“Japanese, English, French and other chefs from all over. But the chef who taught me the most was from Thailand. I learned about using all kinds of spices, how to mix them and which spices pair with others.”
Upon graduating from culinary school, Tafolla spent the following year continuing to volunteer and work in upscale restaurants around the city, often as a guest chef.
“The food was good even before she graduated,” Houk said. “She’s just always had this amazing ability to know food and what works. But still, she got better and better. I’ve always known she was far better at her work than I was at mine.”
Then, in late 2017, Tafolla and Houk moved to Yellow Springs.
“Yellow Springs just made a lot of sense to us,” Houk said. “It was a nice change to go from a city of almost 4 million — with what friends we had living over 40 minutes away. Now, I don’t have to commute to see my friends or argue with my neighbor.”
After the move, Tafolla found work heading the kitchen of St. Anne de Tart, a now-closed bakery and coffee shop in Dayton. Later, she found a job closer to home, working as a baker at Yellow Springs’ own Current Cuisine for a little over a year, beginning in early 2020.
With the reprieve from routine provided by the early pandemic months, Tafolla and Houk found themselves with more time to consider a longtime dream of theirs: starting a baking company.
“The village just made sense for this kind of thing — personally and professionally,” Houk said. “We thought that a lot of people here could appreciate what Karina can do.”
Initially, the couple had their eyes on the former Miami Township fire station on Corry Street as a potential site for the future baking company, but after its sale to local comedian Dave Chappelle for a comedy club, Houk and Tafolla had to return to the drawing board.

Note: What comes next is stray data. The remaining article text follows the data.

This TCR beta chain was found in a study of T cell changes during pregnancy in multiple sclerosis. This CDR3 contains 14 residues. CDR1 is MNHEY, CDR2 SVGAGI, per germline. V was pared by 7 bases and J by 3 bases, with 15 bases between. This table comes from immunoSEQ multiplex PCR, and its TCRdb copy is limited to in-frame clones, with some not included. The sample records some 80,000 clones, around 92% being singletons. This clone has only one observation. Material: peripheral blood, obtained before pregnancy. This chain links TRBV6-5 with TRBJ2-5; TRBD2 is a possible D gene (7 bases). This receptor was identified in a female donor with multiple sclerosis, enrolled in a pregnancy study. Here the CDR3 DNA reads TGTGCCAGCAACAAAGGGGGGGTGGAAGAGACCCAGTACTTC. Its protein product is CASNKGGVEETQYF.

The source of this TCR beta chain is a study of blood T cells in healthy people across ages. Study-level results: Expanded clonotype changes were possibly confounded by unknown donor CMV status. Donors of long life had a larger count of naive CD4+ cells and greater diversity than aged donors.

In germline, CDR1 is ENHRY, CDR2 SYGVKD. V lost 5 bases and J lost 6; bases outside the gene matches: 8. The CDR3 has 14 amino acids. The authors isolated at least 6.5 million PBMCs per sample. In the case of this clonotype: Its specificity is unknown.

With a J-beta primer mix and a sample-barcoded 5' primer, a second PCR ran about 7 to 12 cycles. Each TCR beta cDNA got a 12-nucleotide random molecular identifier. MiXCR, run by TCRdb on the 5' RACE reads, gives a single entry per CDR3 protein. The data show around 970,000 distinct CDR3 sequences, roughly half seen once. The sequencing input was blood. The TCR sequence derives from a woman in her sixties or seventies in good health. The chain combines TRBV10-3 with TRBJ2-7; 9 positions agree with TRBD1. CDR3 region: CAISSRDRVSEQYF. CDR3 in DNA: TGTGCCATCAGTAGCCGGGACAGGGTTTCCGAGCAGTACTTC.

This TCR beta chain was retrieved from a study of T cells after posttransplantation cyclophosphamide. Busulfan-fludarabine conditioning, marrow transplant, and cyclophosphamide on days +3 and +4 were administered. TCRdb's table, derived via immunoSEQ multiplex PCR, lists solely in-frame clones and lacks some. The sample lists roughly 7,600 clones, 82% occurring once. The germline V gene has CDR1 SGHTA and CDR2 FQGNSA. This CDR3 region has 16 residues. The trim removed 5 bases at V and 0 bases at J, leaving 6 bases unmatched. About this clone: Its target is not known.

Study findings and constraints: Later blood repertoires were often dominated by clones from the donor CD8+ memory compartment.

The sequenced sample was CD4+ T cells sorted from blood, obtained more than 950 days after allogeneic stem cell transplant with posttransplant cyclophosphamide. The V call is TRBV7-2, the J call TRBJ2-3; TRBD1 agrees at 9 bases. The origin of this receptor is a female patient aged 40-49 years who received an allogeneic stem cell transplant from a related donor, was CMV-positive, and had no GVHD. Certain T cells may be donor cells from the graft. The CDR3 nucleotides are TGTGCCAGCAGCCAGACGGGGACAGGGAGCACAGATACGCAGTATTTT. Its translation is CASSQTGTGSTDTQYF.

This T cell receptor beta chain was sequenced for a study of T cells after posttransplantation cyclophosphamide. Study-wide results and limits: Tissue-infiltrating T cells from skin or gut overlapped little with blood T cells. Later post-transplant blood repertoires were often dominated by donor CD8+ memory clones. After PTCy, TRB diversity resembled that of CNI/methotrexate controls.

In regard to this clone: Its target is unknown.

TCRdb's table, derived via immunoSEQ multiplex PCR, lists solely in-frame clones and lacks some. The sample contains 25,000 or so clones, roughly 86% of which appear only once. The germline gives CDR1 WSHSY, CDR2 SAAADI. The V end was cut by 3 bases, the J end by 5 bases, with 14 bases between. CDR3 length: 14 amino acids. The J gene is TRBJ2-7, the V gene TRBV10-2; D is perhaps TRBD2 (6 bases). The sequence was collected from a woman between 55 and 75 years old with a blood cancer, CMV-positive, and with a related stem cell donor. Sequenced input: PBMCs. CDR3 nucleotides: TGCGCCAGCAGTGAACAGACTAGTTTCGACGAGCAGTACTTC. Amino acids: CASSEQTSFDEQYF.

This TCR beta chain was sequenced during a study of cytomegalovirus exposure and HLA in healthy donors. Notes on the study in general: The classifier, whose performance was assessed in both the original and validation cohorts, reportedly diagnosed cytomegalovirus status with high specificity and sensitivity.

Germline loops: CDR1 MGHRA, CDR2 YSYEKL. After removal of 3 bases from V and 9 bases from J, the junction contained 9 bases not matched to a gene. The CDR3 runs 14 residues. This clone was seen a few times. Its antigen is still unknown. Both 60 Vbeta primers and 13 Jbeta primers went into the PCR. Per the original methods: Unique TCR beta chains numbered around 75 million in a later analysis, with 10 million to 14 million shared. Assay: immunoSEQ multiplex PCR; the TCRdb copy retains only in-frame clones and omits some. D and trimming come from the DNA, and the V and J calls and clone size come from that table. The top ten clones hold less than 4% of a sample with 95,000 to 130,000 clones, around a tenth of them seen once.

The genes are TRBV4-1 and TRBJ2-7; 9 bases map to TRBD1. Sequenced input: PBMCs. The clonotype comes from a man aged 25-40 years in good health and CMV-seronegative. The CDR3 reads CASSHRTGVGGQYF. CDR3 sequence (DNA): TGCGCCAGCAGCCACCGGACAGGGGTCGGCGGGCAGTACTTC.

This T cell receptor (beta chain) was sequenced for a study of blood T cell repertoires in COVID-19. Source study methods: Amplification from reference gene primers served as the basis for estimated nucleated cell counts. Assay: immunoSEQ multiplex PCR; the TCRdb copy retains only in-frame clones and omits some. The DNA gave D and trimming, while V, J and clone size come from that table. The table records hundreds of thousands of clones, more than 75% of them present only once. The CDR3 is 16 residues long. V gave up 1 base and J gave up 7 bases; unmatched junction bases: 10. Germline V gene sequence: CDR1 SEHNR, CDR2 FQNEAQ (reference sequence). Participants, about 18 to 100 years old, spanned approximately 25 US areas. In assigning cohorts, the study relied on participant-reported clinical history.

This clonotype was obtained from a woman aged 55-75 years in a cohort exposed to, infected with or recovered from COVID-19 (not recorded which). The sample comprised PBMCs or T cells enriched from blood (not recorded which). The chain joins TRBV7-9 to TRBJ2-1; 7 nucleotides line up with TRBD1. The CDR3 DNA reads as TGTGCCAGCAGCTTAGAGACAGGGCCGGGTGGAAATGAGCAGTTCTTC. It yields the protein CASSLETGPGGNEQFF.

Late in 2020, they found an opening at the Millworks business center in the north end of the village. By January 2021, the couple signed a lease for a space nestled between Millworks tenants EnviroFlight and Tuck-N-Red’s Spirits & Wines, just down the gravel lane from the Yellow Springs Brewery.
The Yellow Springs Baking Company was born.
Drawing from his past experience in construction, and enlisting the help of local builder and baker Frank Doden, Houk soon set to work remodeling the space to accommodate a fully functional kitchen. In the months since January, Houk and Doden have outfitted the space with wiring, plumbing and all the professional equipment and appliances — mostly stainless steel — to, as Houk said, “allow Karina to do what she does best.”
“I see this as an opportunity to build a new livelihood around Karina’s skillset that I believe will really connect with people,” Houk said.
Now, with the kitchen fully finished, Doden is coming on as a third co-owner and part-time cook, and Houk is stepping into a more “boots-on-the-ground” managerial role.
“I’m here to make sure that the cooks have the best environment to create,” he said. “I will try to manage everything that happens outside of the kitchen — whether that’s keeping track of the books, washing sheet pans, mopping floors or ordering ingredients. I’m just trying to make it easier for them to do what they do.”
In a recent interview, Doden told the News he’s now looking forward to the creative opportunities working at the Yellow Springs Baking Company will afford him.